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Robbing the poor - Unauthorised use of funds by gov't employees

Published:Friday | March 9, 2018 | 12:00 AMEdmond Campbell/Senior Staff Reporter
Monroe Ellis

The Ministry of Labour and Social Security's Rehabilitation Programme Policy (RPP) has come under serious scrutiny from Auditor General Pamela Monroe Ellis, who has reported that staff members at the ministry are benefiting from the funds earmarked for poor Jamaicans.

In an audit of the RPP, Monroe Ellis found that approximately $2 million in payments was made to staff members over the period April 2012 to March 2017 without the ministry implementing the appropriate safeguards.

"We noted that 65 per cent, totalling approximately $1.3 million, was made directly to staff members and the remaining 35 per cent was made to two companies owned by a staff member," the auditor general reported.

Additionally, Monroe Ellis found 35 payments amounting to $701,071 were made to two companies owned by a staff member. "We requested 13 applications for audit scrutiny, however, only two were received. Notwithstanding, we noted that due process was not followed for these two payments."

The audit also found that the grant application did not begin at the parish office, but from the Public Assistance Department (PAD), which administers the programme. "There was no social worker investigation to verify the legitimacy of the need. Nonetheless, payments were made based on the payment advice listing supplied by the PAD to the Accounts Department," said Monroe Ellis.

According to the auditor general, a review of the staff member's personnel file revealed that there was no declaration informing the ministry of the staff member's ownership interest. This action, or lack thereof, represented a breach of the ministry's policy and transparency.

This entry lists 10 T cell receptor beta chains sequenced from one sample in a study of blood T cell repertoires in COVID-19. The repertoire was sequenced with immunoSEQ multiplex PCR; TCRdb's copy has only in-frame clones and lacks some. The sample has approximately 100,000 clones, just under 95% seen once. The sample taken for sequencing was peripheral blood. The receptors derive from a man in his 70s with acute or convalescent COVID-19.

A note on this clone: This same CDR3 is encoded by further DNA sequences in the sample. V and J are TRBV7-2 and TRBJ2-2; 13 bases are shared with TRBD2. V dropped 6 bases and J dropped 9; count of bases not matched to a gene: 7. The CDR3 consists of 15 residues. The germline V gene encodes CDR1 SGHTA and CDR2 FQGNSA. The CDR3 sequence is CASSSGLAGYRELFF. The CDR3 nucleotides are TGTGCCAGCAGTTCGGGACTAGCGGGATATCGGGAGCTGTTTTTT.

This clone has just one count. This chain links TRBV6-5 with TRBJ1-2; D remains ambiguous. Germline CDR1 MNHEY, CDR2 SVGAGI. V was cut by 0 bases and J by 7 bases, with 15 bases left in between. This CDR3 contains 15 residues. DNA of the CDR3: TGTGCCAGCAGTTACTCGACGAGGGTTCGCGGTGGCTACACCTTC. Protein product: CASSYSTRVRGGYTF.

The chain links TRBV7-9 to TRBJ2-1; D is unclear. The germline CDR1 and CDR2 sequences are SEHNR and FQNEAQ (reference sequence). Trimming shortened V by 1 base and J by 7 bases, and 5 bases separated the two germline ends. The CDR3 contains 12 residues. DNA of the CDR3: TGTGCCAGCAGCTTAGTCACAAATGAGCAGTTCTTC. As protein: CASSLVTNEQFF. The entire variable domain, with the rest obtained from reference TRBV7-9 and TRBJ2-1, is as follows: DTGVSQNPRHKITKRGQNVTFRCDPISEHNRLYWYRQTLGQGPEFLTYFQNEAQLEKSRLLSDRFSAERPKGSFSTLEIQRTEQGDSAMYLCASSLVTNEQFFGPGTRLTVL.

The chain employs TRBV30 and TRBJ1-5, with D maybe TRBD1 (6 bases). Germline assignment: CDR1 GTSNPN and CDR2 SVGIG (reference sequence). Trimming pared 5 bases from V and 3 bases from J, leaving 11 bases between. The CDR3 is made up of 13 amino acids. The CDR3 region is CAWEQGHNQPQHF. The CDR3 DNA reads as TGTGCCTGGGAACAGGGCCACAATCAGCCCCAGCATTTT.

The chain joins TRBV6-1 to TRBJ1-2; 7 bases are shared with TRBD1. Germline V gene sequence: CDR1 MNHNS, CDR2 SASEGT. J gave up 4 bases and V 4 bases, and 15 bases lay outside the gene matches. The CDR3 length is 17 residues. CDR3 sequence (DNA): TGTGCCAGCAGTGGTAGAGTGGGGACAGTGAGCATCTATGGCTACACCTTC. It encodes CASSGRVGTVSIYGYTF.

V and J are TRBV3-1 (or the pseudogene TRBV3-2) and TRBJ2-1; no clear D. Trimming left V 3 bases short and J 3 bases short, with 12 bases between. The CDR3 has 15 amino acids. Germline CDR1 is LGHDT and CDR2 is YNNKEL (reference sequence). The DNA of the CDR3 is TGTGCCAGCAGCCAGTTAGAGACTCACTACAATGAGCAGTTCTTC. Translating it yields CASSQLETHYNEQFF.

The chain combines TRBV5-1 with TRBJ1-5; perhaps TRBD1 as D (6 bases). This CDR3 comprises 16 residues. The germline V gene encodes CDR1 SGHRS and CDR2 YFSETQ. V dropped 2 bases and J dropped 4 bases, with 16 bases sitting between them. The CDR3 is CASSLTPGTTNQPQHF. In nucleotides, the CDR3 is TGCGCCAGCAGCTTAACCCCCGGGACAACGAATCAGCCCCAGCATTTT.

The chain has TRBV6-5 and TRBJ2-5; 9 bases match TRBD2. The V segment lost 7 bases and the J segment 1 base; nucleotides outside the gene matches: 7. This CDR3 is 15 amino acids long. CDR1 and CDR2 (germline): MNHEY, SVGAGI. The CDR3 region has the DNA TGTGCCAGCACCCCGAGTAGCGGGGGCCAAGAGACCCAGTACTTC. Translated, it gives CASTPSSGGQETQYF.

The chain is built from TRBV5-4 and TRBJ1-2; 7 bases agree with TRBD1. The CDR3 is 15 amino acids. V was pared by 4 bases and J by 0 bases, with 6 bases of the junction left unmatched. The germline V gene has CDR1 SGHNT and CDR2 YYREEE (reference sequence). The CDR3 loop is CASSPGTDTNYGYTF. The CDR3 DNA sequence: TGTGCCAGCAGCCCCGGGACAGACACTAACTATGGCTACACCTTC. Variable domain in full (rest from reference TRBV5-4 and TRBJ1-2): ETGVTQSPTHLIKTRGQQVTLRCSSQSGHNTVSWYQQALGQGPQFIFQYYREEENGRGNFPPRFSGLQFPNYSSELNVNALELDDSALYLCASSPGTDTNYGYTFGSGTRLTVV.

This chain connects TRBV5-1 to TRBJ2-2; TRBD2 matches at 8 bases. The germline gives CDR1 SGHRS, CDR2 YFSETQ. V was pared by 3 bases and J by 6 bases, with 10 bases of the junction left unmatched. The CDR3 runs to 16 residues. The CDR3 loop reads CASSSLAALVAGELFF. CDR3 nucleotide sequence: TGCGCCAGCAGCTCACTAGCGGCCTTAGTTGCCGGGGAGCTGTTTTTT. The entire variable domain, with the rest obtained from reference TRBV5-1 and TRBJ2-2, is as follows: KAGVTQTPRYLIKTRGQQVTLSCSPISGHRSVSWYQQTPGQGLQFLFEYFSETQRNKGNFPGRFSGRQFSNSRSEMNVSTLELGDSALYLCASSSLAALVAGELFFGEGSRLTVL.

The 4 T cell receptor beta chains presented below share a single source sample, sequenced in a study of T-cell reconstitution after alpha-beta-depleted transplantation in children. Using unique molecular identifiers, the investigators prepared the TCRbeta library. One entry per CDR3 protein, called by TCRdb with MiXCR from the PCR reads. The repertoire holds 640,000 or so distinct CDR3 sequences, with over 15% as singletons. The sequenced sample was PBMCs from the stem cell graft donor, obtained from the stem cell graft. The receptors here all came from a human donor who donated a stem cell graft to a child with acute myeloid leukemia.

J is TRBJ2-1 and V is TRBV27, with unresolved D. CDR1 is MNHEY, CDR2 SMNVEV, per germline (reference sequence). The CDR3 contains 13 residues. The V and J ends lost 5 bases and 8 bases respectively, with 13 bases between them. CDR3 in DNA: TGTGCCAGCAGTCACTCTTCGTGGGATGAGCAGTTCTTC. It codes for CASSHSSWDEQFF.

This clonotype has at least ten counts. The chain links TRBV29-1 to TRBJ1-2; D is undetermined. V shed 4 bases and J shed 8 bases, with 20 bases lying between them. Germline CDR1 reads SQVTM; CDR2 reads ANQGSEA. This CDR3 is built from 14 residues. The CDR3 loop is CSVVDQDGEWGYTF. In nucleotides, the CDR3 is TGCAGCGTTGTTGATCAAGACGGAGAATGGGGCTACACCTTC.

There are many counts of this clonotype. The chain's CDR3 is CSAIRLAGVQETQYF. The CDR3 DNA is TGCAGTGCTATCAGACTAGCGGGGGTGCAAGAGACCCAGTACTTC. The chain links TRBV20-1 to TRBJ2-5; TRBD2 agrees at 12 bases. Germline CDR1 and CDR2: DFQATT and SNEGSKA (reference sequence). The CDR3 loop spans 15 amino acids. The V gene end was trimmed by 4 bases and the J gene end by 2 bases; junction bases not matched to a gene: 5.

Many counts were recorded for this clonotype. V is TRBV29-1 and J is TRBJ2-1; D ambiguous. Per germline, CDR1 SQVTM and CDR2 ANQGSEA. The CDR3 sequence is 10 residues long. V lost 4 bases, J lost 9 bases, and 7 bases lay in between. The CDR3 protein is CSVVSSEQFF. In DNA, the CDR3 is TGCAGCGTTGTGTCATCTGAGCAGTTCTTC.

Despite requests by the Auditor General's Department for the files to support seven payments totalling $130,000 made to another staff member, only one application form was received. "Our review of the form confirmed similar weaknesses as noted above, whereby there was no evidence of social worker investigation and, similarly, the process started at the PAD unit."

Further, the auditor general disclosed that 11 payments totalling $210,000 were made to a beneficiary, which is the owner of a registered company. Three applications were seen for compassionate grants to the same beneficiary with the invoices used as the support for the claim bearing the registered company's name and the beneficiary's name and signature. "These cheques were written in the name of the owner, which was tantamount to the owner purchasing goods from oneself."

When the auditor general drilled deeper into the RPP, it was revealed that nine payments totalling $175,000 to two other beneficiaries bearing the same surname as the owner of the registered company were supported by invoices from said company.

However, there was no evidence of any due diligence being carried out by a social worker or any other officer prior to the payment of these grants. Despite the application being supported by an invoice from said registered company, the payments were made in the beneficiaries' names. The auditor general noted that this breach was evident throughout the programme. "We also noted that the claims originated from the PAD unit at the head office and not the parish office in breach of the RPP."